BASHIQA, Iraq (Reuters) - Saad Hussein, a 42-year-old Yazidi Iraqi, is one of the last in the northern region of Nineveh producing the anise-flavoured spirit, arak, from local dates.
Forced to flee his home town of Bashiqa, close to Mosul, when it fell to Islamic State in 2014, he returned after the defeat and expulsion of the Islamic militants to reopen his small distillery.
“This is part of our heritage, but it’s almost extinct. There is almost no one here in the area that does it,” he said.
“I have always loved the craft, and used to work in it previously. So I wanted to revive this craft,”
He hopes to introduce the drink to a new generation, after most of the Christian and Yazidi Iraqis with whom it was popular fled the area.
The Yazidis are an ancient religious minority who combine Zoroastrian, Christian, Manichean, Jewish and Muslim beliefs. The group was brutally persecuted by Islamic State who viewed the Yazidis as devil worshippers.
It slaughtered more than 3,000 Yazidis, enslaved 7,000 women and girls and displaced most of the 550,000-strong community from its traditional home in northern Iraq.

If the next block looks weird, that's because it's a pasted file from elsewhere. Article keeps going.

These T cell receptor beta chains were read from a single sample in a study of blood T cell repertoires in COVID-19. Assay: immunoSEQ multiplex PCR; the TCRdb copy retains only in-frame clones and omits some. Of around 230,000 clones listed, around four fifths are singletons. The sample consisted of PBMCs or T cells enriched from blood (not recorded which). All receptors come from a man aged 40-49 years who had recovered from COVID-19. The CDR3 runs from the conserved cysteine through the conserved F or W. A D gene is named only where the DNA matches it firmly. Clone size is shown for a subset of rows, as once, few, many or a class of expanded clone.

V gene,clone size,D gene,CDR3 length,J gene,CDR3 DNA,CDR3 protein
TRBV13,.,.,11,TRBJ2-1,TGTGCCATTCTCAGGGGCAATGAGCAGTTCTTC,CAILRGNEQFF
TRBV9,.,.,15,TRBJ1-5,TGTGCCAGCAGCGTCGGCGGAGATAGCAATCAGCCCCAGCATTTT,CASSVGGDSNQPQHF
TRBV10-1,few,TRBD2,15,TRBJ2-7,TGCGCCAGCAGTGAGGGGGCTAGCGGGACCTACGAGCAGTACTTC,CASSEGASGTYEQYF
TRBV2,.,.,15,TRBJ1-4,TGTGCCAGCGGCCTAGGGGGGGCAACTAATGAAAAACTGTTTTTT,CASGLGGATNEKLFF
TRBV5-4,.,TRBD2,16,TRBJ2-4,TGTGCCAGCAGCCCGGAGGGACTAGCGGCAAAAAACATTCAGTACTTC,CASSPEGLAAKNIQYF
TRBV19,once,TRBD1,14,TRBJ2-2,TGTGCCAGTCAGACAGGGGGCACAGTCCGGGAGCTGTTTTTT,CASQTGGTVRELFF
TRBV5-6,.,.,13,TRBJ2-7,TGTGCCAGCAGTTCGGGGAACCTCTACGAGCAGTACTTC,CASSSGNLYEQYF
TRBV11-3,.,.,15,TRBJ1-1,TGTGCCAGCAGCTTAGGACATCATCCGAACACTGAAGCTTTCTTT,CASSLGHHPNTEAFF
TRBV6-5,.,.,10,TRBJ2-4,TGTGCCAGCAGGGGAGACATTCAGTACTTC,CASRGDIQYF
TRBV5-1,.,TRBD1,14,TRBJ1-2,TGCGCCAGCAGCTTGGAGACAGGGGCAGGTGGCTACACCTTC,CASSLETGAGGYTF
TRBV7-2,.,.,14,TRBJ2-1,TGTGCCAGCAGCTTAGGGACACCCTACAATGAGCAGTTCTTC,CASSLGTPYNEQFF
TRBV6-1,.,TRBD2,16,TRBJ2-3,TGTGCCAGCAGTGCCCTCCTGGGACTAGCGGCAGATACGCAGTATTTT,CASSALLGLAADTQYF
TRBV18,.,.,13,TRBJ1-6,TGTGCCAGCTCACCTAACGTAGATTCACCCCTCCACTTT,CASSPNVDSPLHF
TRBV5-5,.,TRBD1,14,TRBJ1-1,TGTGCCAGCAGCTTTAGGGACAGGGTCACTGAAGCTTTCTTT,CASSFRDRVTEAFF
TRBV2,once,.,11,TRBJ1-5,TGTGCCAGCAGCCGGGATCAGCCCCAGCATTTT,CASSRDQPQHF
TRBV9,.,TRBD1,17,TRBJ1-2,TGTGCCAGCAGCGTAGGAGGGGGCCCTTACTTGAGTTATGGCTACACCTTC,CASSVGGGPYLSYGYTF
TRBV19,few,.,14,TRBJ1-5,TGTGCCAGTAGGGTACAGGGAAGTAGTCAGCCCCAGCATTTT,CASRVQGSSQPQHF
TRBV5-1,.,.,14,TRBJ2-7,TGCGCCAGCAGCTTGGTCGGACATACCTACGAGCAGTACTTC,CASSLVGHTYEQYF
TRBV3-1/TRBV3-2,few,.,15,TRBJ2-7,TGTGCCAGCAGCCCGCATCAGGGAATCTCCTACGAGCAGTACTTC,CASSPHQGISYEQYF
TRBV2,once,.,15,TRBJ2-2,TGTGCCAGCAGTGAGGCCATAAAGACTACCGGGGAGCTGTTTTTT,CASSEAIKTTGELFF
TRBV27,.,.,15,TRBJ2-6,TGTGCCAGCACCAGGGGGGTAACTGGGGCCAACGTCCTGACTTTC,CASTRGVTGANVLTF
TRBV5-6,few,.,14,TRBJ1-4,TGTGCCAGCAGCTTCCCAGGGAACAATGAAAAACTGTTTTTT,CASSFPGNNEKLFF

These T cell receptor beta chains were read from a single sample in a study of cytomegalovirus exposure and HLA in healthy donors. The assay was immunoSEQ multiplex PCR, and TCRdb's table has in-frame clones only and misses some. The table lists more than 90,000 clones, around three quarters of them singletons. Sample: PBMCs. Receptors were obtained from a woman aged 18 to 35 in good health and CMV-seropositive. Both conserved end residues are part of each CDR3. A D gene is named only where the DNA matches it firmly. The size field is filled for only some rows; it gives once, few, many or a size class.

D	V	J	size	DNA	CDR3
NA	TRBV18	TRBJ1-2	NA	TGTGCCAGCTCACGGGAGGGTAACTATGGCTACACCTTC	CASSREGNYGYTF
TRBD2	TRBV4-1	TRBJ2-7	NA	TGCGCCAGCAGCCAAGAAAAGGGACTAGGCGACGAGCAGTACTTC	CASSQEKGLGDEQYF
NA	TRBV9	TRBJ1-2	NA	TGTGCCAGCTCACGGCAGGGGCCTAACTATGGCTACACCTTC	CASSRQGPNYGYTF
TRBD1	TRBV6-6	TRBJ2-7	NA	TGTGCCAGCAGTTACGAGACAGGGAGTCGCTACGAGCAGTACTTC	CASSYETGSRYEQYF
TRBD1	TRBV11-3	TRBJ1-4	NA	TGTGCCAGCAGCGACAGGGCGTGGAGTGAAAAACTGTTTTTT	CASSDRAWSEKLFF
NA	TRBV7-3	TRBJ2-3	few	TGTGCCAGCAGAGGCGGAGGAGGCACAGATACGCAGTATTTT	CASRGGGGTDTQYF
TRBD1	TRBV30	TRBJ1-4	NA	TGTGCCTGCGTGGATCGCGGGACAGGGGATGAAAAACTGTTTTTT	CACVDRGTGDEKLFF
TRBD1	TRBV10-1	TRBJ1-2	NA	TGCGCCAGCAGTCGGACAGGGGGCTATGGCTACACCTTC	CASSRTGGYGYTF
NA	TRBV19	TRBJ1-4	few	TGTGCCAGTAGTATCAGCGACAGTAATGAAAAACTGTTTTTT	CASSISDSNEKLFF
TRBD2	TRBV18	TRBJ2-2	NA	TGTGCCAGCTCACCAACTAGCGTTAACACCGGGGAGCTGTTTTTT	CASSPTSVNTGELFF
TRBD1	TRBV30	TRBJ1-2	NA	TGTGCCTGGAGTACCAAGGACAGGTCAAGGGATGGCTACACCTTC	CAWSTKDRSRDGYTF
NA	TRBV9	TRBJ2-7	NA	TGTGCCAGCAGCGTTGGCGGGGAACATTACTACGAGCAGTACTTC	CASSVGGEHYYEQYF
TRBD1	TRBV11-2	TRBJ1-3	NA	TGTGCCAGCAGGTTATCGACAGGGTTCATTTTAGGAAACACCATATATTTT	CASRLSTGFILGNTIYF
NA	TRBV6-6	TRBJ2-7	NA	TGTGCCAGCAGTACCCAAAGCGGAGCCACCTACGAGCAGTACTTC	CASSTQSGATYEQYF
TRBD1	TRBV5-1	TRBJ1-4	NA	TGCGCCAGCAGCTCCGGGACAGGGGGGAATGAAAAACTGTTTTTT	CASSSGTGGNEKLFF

Hussein fills vast blue vats with dates, adds water and pulps the sweet fruit. He then places the mixture in a sealed pot and heats it to distil the alcohol.
This is an old method that has been used exclusively in the city for decades, he explained.
“Our Christian brothers were our main clients for this product. But immigration is part of the reason [our business suffered],” he said.
Imported spirits also crushed the market, which was once so large it sustained numerous small local distilleries.
Ghazwan Khairi is a customer of Hussein’s.
“I know that [his] work is great, I know what materials he uses and where he gets them. Also the flavour is great,” he said, as he departed Hussein’s workshop with a bottle.
Writing by Bushra Shakhshir, Editing by Alexandra Hudson
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